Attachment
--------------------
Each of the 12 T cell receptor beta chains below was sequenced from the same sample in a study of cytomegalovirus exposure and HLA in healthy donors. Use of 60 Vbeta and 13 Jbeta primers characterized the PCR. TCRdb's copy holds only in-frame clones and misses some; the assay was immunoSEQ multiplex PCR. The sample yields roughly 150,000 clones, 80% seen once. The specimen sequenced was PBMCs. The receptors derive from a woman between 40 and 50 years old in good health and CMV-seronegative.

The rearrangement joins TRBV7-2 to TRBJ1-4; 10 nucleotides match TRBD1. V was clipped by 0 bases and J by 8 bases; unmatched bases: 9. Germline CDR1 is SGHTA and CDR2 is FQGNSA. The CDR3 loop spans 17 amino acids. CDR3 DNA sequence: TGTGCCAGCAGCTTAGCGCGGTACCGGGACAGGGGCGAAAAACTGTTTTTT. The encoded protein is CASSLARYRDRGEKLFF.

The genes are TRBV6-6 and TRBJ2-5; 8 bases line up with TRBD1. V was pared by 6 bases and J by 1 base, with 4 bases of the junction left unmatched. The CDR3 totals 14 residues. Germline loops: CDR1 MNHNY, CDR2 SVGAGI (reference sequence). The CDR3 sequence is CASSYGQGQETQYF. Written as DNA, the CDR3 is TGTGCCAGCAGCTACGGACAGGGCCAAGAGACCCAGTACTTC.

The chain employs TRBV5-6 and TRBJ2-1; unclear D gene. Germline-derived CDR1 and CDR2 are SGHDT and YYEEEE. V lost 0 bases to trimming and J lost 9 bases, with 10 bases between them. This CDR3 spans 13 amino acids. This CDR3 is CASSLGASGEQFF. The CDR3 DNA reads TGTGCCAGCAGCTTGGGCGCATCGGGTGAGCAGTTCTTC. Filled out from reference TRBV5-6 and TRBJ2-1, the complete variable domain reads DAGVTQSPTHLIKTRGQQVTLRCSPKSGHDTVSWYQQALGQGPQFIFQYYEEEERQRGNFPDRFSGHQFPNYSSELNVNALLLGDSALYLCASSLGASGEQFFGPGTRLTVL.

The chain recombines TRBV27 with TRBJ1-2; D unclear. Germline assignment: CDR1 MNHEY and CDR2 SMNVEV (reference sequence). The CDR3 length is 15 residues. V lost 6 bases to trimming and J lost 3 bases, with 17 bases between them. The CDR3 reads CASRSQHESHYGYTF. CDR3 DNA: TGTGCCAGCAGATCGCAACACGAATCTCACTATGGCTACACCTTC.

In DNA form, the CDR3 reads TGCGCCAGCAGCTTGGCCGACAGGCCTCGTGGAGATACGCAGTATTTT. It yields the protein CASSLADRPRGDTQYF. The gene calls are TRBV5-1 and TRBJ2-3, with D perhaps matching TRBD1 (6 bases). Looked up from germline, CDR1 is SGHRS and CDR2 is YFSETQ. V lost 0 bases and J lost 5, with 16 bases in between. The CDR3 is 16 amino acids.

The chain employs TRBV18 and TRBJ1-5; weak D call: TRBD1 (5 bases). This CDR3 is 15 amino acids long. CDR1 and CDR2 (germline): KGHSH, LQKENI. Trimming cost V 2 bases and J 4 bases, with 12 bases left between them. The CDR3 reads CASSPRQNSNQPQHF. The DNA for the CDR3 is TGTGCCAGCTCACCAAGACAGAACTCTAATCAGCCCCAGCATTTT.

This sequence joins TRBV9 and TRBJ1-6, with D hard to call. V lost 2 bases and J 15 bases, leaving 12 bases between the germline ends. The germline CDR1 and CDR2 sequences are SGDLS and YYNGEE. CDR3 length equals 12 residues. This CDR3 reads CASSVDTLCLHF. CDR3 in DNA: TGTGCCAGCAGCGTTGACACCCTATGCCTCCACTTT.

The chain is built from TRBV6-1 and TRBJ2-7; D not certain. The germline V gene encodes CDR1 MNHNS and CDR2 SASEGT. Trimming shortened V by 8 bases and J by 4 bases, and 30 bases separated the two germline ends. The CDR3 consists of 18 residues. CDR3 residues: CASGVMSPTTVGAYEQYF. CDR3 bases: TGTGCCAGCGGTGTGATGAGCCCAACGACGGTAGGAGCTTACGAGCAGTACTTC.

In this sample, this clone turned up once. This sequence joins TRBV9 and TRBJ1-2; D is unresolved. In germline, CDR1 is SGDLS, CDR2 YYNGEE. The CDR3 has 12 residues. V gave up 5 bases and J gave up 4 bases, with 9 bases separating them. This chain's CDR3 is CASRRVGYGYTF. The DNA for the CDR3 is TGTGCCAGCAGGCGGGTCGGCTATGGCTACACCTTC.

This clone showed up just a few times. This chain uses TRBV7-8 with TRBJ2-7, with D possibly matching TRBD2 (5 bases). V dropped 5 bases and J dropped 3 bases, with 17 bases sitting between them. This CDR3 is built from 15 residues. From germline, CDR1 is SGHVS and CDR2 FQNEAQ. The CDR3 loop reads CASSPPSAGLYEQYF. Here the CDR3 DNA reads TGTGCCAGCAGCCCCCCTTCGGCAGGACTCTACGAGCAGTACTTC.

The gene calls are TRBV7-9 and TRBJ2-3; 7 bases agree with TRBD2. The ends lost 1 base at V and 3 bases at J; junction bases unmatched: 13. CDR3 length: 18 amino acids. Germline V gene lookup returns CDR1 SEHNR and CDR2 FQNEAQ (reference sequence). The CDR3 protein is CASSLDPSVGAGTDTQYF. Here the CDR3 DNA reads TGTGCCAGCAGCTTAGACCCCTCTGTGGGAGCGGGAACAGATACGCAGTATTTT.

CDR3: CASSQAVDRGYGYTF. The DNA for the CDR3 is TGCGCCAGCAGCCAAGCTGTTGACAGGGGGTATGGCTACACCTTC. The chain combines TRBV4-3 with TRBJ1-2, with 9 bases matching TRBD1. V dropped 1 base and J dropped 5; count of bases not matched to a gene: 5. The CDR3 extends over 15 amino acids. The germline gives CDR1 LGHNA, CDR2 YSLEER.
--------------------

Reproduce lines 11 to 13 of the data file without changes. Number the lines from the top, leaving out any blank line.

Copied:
This clone showed up just a few times. This chain uses TRBV7-8 with TRBJ2-7, with D possibly matching TRBD2 (5 bases). V dropped 5 bases and J dropped 3 bases, with 17 bases sitting between them. This CDR3 is built from 15 residues. From germline, CDR1 is SGHVS and CDR2 FQNEAQ. The CDR3 loop reads CASSPPSAGLYEQYF. Here the CDR3 DNA reads TGTGCCAGCAGCCCCCCTTCGGCAGGACTCTACGAGCAGTACTTC.

The gene calls are TRBV7-9 and TRBJ2-3; 7 bases agree with TRBD2. The ends lost 1 base at V and 3 bases at J; junction bases unmatched: 13. CDR3 length: 18 amino acids. Germline V gene lookup returns CDR1 SEHNR and CDR2 FQNEAQ (reference sequence). The CDR3 protein is CASSLDPSVGAGTDTQYF. Here the CDR3 DNA reads TGTGCCAGCAGCTTAGACCCCTCTGTGGGAGCGGGAACAGATACGCAGTATTTT.

CDR3: CASSQAVDRGYGYTF. The DNA for the CDR3 is TGCGCCAGCAGCCAAGCTGTTGACAGGGGGTATGGCTACACCTTC. The chain combines TRBV4-3 with TRBJ1-2, with 9 bases matching TRBD1. V dropped 1 base and J dropped 5; count of bases not matched to a gene: 5. The CDR3 extends over 15 amino acids. The germline gives CDR1 LGHNA, CDR2 YSLEER.